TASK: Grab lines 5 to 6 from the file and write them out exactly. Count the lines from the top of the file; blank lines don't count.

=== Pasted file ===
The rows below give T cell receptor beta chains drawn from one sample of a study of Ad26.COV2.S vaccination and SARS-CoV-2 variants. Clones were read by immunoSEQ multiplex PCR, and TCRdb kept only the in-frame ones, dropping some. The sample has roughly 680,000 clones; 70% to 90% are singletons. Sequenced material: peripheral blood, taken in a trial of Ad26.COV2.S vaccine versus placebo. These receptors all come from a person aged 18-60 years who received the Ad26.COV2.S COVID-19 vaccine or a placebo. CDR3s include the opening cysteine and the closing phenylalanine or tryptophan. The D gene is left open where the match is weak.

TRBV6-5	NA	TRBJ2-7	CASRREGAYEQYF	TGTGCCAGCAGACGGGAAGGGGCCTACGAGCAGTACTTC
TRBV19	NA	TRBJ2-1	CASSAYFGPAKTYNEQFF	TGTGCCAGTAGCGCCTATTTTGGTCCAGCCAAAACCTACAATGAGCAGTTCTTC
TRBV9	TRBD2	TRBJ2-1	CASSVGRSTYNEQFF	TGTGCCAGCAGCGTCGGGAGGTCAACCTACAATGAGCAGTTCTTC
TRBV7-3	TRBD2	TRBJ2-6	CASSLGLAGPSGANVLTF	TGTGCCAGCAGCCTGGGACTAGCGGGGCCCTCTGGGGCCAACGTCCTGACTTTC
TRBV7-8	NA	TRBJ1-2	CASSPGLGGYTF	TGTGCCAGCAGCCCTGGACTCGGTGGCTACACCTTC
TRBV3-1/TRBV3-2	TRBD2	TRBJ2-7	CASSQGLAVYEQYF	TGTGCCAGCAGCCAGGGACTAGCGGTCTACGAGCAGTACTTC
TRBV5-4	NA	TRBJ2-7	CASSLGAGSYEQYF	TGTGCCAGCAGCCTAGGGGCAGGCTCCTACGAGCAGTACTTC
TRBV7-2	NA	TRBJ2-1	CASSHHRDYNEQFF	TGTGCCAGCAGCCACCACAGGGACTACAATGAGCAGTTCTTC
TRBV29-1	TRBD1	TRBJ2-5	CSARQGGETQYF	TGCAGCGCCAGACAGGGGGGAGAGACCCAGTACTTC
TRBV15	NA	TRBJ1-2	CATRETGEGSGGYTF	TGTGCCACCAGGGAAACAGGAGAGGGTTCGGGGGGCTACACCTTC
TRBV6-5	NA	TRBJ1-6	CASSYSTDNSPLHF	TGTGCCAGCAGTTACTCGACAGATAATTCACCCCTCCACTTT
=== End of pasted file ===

TRBV7-3	TRBD2	TRBJ2-6	CASSLGLAGPSGANVLTF	TGTGCCAGCAGCCTGGGACTAGCGGGGCCCTCTGGGGCCAACGTCCTGACTTTC
TRBV7-8	NA	TRBJ1-2	CASSPGLGGYTF	TGTGCCAGCAGCCCTGGACTCGGTGGCTACACCTTC